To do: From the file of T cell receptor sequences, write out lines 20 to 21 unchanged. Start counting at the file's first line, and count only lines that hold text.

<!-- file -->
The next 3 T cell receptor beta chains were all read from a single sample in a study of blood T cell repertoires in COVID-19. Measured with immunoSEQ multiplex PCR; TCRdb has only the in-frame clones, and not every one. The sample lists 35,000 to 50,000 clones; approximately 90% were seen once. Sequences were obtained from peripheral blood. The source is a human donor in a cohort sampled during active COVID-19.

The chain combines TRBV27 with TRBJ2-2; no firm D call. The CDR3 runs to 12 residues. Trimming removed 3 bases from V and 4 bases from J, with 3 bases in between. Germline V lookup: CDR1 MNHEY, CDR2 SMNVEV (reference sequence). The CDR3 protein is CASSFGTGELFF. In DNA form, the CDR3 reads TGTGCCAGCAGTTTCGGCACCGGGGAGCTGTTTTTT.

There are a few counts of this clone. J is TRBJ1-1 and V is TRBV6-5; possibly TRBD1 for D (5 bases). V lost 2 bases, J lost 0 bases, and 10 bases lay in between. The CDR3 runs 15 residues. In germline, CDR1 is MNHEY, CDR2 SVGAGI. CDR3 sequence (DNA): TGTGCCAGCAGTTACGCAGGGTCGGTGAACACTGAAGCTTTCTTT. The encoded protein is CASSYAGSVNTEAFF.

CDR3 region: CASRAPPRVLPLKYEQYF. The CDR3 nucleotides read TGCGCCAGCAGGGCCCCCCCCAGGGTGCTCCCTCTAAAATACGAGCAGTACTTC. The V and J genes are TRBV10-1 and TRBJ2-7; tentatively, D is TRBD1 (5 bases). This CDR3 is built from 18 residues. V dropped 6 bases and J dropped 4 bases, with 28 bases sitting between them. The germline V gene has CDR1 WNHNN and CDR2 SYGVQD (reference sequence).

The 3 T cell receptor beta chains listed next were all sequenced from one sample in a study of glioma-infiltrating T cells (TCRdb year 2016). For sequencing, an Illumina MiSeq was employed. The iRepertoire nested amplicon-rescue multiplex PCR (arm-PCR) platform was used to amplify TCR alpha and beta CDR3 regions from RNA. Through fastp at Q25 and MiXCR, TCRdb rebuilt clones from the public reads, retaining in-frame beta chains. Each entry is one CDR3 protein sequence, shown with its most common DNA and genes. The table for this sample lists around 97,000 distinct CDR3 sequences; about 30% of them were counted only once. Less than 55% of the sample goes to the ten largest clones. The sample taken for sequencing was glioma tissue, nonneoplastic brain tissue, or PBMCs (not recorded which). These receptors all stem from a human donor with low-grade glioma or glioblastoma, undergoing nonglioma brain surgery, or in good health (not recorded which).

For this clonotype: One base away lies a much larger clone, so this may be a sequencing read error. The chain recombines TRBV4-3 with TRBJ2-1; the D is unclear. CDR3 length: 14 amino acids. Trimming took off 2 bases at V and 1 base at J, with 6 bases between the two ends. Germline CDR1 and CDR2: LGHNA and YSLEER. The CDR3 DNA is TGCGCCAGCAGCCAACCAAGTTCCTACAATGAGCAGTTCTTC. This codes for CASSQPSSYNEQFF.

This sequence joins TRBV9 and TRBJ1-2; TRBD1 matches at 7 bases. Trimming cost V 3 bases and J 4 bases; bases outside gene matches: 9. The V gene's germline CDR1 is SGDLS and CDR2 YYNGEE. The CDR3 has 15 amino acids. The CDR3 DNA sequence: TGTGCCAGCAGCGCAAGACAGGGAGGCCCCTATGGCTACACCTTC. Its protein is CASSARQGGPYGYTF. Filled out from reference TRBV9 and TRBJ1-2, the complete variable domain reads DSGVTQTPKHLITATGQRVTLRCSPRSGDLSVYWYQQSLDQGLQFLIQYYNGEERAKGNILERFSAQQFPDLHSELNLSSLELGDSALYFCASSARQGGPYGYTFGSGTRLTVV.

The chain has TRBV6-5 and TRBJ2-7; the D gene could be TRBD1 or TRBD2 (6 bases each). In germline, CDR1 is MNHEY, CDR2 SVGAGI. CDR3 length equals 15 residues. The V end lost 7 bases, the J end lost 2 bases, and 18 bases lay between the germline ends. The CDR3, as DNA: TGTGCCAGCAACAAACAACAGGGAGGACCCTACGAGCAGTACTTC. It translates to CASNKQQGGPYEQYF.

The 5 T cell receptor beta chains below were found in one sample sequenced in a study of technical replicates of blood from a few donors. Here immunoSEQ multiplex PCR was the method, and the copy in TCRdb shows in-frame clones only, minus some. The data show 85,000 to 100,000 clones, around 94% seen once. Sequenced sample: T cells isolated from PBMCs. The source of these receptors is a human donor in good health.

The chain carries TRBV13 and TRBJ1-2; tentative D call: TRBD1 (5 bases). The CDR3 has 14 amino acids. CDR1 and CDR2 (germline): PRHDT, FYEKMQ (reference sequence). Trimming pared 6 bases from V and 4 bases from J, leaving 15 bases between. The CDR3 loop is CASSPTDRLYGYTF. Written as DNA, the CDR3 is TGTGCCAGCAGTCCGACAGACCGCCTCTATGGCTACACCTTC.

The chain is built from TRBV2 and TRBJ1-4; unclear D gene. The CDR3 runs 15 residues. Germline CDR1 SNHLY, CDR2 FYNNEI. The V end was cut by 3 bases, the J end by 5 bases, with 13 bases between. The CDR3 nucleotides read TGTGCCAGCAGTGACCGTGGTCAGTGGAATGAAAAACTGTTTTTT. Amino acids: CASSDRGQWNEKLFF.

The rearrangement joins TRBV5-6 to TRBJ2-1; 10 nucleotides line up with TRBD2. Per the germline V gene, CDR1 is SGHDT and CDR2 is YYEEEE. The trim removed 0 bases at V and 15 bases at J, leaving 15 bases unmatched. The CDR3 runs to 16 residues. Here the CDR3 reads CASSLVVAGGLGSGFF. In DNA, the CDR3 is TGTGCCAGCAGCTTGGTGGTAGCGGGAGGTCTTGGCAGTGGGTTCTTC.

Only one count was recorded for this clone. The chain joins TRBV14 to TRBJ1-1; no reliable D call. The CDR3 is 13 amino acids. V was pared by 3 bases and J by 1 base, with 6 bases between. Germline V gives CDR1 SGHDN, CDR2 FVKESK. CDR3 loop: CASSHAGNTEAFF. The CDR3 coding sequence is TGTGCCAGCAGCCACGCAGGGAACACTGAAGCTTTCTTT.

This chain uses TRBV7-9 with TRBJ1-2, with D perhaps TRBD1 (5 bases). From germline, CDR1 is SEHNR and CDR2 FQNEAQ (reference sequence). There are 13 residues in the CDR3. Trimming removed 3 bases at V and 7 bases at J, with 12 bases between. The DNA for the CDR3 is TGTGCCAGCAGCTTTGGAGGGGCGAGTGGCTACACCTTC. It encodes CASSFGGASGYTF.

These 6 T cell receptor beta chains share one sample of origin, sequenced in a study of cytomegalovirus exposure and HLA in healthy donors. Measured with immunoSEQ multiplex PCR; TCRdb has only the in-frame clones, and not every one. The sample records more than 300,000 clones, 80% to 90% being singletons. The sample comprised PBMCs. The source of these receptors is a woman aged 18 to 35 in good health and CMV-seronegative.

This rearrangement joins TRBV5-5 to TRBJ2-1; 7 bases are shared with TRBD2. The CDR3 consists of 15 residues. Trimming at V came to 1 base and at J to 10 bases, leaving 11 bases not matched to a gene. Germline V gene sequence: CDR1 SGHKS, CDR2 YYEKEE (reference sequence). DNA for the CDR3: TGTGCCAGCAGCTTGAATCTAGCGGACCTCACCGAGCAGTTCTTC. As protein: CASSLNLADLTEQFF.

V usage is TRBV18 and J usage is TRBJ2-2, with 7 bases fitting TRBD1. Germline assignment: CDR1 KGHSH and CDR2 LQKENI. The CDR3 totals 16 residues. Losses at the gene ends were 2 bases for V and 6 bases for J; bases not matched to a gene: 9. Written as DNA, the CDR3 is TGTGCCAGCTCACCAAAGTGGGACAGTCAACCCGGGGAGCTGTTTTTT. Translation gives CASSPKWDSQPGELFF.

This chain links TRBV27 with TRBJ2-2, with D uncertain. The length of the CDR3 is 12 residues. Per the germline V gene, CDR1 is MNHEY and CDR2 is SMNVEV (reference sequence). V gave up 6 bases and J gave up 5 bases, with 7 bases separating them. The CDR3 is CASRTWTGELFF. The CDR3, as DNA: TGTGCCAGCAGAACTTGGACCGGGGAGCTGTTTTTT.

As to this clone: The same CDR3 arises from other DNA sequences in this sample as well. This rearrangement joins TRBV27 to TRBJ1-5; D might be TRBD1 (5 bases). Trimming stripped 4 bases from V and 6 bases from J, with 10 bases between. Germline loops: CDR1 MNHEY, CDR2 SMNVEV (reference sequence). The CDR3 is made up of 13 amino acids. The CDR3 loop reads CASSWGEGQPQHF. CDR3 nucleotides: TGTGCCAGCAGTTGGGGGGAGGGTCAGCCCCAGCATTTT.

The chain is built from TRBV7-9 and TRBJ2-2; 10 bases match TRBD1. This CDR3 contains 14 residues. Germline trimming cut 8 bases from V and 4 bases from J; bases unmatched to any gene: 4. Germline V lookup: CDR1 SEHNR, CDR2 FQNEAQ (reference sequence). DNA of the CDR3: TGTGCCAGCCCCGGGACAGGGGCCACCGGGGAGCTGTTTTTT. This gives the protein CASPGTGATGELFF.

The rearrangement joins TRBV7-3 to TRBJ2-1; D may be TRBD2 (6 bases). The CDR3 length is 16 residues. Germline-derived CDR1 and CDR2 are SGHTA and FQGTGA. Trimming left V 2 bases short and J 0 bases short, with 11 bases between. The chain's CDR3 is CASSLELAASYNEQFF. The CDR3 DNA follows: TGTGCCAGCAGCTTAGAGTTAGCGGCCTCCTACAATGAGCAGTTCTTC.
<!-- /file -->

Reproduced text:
The chain is built from TRBV7-9 and TRBJ2-2; 10 bases match TRBD1. This CDR3 contains 14 residues. Germline trimming cut 8 bases from V and 4 bases from J; bases unmatched to any gene: 4. Germline V lookup: CDR1 SEHNR, CDR2 FQNEAQ (reference sequence). DNA of the CDR3: TGTGCCAGCCCCGGGACAGGGGCCACCGGGGAGCTGTTTTTT. This gives the protein CASPGTGATGELFF.

The rearrangement joins TRBV7-3 to TRBJ2-1; D may be TRBD2 (6 bases). The CDR3 length is 16 residues. Germline-derived CDR1 and CDR2 are SGHTA and FQGTGA. Trimming left V 2 bases short and J 0 bases short, with 11 bases between. The chain's CDR3 is CASSLELAASYNEQFF. The CDR3 DNA follows: TGTGCCAGCAGCTTAGAGTTAGCGGCCTCCTACAATGAGCAGTTCTTC.